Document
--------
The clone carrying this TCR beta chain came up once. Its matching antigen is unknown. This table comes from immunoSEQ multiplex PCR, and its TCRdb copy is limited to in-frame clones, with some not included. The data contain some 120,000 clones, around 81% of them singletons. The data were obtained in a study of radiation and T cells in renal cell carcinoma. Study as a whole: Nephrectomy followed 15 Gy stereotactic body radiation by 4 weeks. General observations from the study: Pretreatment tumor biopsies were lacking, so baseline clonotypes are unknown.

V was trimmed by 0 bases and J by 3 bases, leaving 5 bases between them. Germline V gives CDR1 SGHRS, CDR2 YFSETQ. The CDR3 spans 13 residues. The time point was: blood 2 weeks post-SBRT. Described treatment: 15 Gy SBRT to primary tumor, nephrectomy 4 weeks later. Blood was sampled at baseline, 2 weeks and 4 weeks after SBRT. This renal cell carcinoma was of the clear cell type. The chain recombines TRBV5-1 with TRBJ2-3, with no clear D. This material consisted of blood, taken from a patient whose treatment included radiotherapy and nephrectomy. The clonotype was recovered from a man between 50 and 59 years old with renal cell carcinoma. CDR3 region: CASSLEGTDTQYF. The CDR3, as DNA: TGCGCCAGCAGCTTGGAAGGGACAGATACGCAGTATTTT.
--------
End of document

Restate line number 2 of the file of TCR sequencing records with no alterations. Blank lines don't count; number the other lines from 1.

V was trimmed by 0 bases and J by 3 bases, leaving 5 bases between them. Germline V gives CDR1 SGHRS, CDR2 YFSETQ. The CDR3 spans 13 residues. The time point was: blood 2 weeks post-SBRT. Described treatment: 15 Gy SBRT to primary tumor, nephrectomy 4 weeks later. Blood was sampled at baseline, 2 weeks and 4 weeks after SBRT. This renal cell carcinoma was of the clear cell type. The chain recombines TRBV5-1 with TRBJ2-3, with no clear D. This material consisted of blood, taken from a patient whose treatment included radiotherapy and nephrectomy. The clonotype was recovered from a man between 50 and 59 years old with renal cell carcinoma. CDR3 region: CASSLEGTDTQYF. The CDR3, as DNA: TGCGCCAGCAGCTTGGAAGGGACAGATACGCAGTATTTT.